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ThoughtPath: What it Means for Your Research

ThoughtPath: What it Means for Your Research

Sonya Turner

May 22, 2017

One of the questions I hear a lot when talking to clients about their business questions and research needs is, “How do you know you’re going to get the information we’re looking for?”

It’s a reasonable question, one that I would certainly ask if I were a client about to invest in research, and it’s also one that I love answering, because it’s a great way to help clients understand why we at iModerate are unique in the way we think about qualitative research.

So what’s my answer?

I tell them that several years ago, we collaborated with colleagues in academia to design an approach to asking questions that would let us do better research. We knew that with the rapid growth in online tools and the overload in the amount of research consumers were being asked to complete, asking the right questions was more critical than ever. And we knew that these factors meant it was going to be increasingly important to make sure that our questions were asked in a way that aligned with how consumers think, feel and make decisions in their real lives.

The result of this collaboration was an approach we call ThoughtPath. Drawing on three fundamental theories of cognitive psychology, ThoughtPath was an experiment that proved transformative in the quality of input we get from respondents. And today, nearly seven years later, we still use it in the work we do every single day.

How does it work? Well, at the most basic level, ThoughtPath lets us write questions and sequence them in a very specific way that aligns with how consumers’ minds work. It allows us to connect with respondents and get in their mind space more quickly. This in turn gets them “in the moment” of a previous experience, gives them the mental tools they need to accurately and evocatively describe their thoughts about a brand, and keeps them talking long enough to deliver both top of mind and more carefully considered feedback.

Why is that important? The payoff for these carefully architected questions is simple but hugely important — richer, more actionable information for our clients. For example, we note significantly less respondent confusion when we write questions using ThoughtPath. And when it’s easy for respondents to know what you’re asking of them, they feel more confident, which pays off in the form of clearer responses with more focus and less repetition, as well as more precise, differentiated, and detailed answers to related questions.

What does that look like? Good question, and one that we asked ourselves too. Even though we know ThoughtPath works, we also wanted to prove it, so we ran a study using one of two different discussion guides with the respondents — one developed with ThoughtPath and one with more traditionally worded and organized questions. We picked a somewhat touchy topic, feminism, because it’s exactly the kind of thing it can be hard to get people to speak honestly about.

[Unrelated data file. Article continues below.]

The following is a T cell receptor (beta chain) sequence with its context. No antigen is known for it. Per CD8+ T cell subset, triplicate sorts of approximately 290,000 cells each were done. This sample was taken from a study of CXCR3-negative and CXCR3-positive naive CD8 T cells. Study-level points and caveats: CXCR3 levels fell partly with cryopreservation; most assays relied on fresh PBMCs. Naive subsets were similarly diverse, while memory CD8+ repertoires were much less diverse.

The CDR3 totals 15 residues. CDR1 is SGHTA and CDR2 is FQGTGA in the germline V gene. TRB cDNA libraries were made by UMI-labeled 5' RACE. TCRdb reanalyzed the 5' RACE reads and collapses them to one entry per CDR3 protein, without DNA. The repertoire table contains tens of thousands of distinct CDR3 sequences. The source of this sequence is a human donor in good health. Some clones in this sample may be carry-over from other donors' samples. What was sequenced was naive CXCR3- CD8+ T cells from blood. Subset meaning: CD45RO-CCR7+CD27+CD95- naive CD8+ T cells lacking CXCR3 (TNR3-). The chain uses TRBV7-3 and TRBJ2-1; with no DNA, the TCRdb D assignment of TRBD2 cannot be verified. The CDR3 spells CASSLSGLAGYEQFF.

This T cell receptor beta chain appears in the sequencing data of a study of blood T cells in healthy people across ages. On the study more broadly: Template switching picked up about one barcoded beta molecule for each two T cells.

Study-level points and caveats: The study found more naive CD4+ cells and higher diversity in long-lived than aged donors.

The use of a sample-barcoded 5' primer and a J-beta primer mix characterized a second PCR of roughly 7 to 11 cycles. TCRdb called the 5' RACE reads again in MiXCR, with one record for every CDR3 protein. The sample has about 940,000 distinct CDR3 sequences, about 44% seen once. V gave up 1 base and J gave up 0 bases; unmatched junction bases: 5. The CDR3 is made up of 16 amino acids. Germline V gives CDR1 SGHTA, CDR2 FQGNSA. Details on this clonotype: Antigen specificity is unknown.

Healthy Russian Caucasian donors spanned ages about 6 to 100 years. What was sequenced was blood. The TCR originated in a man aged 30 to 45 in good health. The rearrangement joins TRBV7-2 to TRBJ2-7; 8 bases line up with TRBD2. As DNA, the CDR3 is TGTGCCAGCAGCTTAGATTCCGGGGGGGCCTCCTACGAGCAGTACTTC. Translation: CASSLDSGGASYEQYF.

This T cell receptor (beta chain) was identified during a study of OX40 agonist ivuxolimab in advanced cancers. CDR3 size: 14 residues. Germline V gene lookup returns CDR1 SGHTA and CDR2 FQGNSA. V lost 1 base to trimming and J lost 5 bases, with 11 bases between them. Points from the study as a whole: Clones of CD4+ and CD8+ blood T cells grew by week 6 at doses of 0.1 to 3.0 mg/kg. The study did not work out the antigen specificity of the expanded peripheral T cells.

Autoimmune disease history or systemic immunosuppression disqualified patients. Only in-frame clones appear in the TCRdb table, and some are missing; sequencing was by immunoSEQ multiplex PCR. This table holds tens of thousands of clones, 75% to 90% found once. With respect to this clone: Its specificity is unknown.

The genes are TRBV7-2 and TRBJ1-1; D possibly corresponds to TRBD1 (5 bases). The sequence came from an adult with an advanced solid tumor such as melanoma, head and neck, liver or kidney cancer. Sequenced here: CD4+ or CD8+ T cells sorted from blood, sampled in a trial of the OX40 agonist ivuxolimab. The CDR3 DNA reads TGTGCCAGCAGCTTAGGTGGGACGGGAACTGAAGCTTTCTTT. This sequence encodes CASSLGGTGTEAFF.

What did we find?

  • For big picture questions like trying to get respondents to define a feminist, ThoughtPath was very effective at creating a framework for respondents. Rather than having them start from nothing and asking point blank “What is your definition of a feminist?” we started with a question around how society defines a feminist. This allowed them to take more of a guess, without feeling that they might be judged for a “wrong” or insensitive answer. This technique was especially effective with male respondents.
  • When nuance is important, ThoughtPath also stood out in ensuring that respondents moved beyond the obvious. In both discussions we asked respondents to describe a feminist champion, but only those who were asked questions using ThoughtPath moved their responses past career success to broader ideas like a woman who can do/have it all (family, career, etc).
  • For topics that feel abstract, grounding a respondent in their own personal experiences can help them find traction to answer the question. We found that men, in particular, were much more successful in describing a feminist when we used a ThoughtPath question asking about someone they know personally.

Overall, the results of this experiment confirmed what we already believed to be true: that there is a real, measurable difference in the quality of insight we gather when we apply ThoughtPath to our questioning. And this validation helps us answer even more confidently when we have clients ask that question I mentioned at the beginning: “How do you know you’re going to get the information we’re looking for?”

We know because we know how people think and how to get them to tell us about it. It’s as simple as that.

Sonya Turner

Sonya Turner

Director of Insights and Reporting

I love finding the story that exists inside every job we do, the thread that ties together.

Our relationship with iModerate has enabled us to quickly and efficiently seek the voice of the consumer or customer, and incorporate it into our business decisions, allowing us to become smarter and faster to market. The team iModerate is, in essence, a virtual extension of the Abbott research team – from them, I know that when I pick up the phone and call, on the other end will be someone who understands my business, knows my target consumer, and will always deliver high quality results.

Kristen McLane, Manager, Shopper Insights & Category Development, Abbott Nutrition